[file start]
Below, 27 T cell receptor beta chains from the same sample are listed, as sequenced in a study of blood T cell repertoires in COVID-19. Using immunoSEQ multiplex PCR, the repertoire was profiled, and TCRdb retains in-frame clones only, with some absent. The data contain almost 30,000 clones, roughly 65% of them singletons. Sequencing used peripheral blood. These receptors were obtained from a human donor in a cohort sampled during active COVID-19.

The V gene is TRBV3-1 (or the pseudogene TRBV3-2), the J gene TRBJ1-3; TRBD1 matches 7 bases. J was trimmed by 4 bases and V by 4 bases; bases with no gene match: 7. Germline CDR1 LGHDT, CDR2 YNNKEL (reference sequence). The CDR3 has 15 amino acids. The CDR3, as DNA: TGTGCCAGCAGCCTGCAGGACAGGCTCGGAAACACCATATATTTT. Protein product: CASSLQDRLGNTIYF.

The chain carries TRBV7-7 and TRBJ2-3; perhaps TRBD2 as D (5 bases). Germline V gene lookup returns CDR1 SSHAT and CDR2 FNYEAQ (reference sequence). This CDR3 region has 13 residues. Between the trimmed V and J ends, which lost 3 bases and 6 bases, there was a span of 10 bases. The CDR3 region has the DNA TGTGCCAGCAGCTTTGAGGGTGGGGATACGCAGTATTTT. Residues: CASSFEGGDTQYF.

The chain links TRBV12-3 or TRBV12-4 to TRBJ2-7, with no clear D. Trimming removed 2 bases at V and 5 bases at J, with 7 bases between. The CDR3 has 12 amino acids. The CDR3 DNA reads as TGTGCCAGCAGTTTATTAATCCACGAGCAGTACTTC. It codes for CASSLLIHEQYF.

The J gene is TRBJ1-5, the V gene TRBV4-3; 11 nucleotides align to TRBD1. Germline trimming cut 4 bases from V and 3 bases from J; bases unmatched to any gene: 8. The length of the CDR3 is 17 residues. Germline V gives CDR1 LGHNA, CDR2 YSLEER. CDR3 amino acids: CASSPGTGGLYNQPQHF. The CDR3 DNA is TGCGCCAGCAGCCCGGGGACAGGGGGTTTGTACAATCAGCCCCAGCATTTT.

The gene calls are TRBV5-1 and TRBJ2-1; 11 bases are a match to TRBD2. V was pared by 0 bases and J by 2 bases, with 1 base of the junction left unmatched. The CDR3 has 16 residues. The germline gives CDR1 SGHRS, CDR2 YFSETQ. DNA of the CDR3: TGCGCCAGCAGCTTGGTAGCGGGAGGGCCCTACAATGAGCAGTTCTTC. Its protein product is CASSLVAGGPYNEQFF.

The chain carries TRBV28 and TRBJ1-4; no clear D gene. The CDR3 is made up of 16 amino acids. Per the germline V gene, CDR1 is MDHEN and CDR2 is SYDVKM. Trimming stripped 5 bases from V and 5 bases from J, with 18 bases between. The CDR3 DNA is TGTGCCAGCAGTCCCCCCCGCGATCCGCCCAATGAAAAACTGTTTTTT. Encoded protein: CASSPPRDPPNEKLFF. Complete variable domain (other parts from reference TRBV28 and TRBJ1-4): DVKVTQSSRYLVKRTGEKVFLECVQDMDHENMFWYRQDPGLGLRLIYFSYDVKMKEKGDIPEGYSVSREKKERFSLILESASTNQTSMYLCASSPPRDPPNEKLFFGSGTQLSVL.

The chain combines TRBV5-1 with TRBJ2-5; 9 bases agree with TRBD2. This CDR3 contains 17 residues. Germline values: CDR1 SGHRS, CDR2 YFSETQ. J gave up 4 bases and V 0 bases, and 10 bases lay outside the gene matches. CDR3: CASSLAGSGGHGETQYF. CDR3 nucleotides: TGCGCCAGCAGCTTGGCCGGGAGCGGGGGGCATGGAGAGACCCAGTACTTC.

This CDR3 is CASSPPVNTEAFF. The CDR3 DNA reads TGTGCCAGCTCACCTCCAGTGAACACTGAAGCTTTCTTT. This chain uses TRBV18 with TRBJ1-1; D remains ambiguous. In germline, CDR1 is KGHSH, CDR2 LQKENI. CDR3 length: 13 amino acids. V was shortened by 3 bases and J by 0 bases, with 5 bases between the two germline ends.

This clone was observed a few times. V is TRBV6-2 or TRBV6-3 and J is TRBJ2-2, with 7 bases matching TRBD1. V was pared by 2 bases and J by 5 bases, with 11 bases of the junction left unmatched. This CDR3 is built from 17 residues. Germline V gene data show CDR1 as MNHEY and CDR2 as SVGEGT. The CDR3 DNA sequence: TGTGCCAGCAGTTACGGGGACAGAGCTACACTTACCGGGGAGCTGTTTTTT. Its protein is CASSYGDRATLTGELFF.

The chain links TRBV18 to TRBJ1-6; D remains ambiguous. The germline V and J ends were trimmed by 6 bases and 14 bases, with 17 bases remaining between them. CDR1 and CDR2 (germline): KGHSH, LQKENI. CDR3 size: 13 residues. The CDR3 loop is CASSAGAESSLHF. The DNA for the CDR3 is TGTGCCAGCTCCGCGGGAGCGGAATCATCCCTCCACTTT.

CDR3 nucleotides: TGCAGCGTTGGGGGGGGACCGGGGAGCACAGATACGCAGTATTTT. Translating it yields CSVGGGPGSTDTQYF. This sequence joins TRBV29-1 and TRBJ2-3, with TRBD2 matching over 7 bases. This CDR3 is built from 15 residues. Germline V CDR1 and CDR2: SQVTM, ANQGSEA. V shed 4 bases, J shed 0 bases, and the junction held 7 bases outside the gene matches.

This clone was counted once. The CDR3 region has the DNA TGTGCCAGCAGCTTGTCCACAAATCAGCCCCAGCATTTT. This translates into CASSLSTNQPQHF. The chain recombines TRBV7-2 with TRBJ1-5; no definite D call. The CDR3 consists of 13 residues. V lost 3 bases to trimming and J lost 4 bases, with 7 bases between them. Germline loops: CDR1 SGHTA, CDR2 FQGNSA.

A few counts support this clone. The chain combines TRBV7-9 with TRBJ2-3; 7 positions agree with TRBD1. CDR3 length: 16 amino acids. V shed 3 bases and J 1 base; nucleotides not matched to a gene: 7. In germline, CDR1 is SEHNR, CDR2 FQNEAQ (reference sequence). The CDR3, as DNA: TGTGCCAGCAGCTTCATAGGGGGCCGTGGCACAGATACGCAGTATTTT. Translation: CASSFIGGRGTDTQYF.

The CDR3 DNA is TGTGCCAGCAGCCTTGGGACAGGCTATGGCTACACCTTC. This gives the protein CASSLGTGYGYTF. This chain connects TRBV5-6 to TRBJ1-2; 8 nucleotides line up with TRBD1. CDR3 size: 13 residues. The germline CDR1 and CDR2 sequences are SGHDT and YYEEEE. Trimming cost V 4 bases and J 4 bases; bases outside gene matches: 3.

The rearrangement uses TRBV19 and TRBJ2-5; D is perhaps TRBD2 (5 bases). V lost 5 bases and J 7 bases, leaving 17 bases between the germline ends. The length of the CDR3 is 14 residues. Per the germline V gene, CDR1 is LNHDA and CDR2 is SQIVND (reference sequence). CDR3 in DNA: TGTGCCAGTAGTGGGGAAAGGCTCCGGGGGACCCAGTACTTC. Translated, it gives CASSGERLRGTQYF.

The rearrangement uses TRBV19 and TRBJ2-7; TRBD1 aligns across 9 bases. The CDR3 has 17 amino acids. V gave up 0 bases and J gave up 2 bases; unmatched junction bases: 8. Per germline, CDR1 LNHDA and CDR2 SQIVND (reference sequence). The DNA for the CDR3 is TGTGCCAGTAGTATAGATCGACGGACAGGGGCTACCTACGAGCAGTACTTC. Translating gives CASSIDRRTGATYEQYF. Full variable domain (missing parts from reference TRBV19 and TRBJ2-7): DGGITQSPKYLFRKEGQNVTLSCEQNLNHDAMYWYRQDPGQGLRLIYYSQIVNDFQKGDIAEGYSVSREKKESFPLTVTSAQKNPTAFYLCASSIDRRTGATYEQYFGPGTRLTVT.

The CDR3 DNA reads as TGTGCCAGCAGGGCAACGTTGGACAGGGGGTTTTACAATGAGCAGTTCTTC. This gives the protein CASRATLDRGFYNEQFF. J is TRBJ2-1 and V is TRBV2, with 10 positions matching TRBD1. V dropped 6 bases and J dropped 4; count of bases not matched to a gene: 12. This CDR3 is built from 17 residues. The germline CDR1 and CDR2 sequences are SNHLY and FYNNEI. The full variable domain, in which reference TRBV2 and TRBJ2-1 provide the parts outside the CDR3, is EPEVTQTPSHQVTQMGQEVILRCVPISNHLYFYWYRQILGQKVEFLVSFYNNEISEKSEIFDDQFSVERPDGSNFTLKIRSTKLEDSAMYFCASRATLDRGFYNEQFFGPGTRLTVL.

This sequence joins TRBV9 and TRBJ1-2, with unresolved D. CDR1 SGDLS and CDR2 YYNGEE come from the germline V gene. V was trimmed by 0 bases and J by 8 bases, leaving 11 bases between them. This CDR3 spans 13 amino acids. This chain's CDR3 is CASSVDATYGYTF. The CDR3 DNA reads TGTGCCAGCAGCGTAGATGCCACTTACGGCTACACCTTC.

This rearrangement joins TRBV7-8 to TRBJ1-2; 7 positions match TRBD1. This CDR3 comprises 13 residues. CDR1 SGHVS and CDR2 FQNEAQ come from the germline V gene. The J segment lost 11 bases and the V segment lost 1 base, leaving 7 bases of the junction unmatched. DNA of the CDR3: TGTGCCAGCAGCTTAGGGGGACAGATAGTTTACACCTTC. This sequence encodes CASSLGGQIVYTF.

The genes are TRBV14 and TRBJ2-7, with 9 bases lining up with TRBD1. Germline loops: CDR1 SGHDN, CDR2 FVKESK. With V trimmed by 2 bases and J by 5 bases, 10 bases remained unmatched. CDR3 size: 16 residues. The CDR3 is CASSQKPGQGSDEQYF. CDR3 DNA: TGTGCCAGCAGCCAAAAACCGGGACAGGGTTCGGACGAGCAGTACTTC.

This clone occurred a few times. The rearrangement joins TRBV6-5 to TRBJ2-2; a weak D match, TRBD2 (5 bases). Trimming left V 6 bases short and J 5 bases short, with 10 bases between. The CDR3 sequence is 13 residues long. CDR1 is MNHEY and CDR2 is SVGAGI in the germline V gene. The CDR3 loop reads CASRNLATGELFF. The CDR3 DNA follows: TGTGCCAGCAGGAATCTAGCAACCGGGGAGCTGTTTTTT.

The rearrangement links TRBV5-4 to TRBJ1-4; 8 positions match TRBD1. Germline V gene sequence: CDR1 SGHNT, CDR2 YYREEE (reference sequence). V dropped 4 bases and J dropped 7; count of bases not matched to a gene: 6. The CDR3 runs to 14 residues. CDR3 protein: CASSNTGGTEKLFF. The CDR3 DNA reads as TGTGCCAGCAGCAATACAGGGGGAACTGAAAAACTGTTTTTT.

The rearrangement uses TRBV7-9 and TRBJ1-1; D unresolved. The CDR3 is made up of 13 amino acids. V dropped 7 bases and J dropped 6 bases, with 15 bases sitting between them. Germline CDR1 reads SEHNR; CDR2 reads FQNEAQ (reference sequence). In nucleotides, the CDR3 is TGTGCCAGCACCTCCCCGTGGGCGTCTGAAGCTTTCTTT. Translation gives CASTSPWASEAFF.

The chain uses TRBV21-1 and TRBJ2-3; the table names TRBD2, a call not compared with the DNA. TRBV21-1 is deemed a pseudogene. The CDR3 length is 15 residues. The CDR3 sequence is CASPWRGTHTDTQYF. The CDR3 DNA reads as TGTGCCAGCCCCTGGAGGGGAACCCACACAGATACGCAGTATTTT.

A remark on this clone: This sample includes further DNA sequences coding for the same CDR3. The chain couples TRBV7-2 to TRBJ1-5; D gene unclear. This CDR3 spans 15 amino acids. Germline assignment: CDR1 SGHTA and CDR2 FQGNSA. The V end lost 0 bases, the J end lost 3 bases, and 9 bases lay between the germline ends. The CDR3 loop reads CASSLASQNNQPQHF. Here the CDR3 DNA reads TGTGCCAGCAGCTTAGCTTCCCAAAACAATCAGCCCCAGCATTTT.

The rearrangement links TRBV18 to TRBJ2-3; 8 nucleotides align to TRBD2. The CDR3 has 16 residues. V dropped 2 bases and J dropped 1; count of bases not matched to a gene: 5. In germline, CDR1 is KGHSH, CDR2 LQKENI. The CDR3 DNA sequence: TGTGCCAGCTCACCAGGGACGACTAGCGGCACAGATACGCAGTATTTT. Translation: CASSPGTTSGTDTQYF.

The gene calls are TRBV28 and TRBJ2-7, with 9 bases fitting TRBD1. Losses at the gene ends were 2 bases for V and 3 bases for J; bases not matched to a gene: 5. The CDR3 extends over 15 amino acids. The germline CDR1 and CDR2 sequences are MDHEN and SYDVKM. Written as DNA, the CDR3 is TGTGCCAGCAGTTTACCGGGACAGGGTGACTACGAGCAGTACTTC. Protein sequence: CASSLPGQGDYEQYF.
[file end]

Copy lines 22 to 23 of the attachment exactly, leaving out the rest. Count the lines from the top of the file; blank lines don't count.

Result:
This clone occurred a few times. The rearrangement joins TRBV6-5 to TRBJ2-2; a weak D match, TRBD2 (5 bases). Trimming left V 6 bases short and J 5 bases short, with 10 bases between. The CDR3 sequence is 13 residues long. CDR1 is MNHEY and CDR2 is SVGAGI in the germline V gene. The CDR3 loop reads CASRNLATGELFF. The CDR3 DNA follows: TGTGCCAGCAGGAATCTAGCAACCGGGGAGCTGTTTTTT.

The rearrangement links TRBV5-4 to TRBJ1-4; 8 positions match TRBD1. Germline V gene sequence: CDR1 SGHNT, CDR2 YYREEE (reference sequence). V dropped 4 bases and J dropped 7; count of bases not matched to a gene: 6. The CDR3 runs to 14 residues. CDR3 protein: CASSNTGGTEKLFF. The CDR3 DNA reads as TGTGCCAGCAGCAATACAGGGGGAACTGAAAAACTGTTTTTT.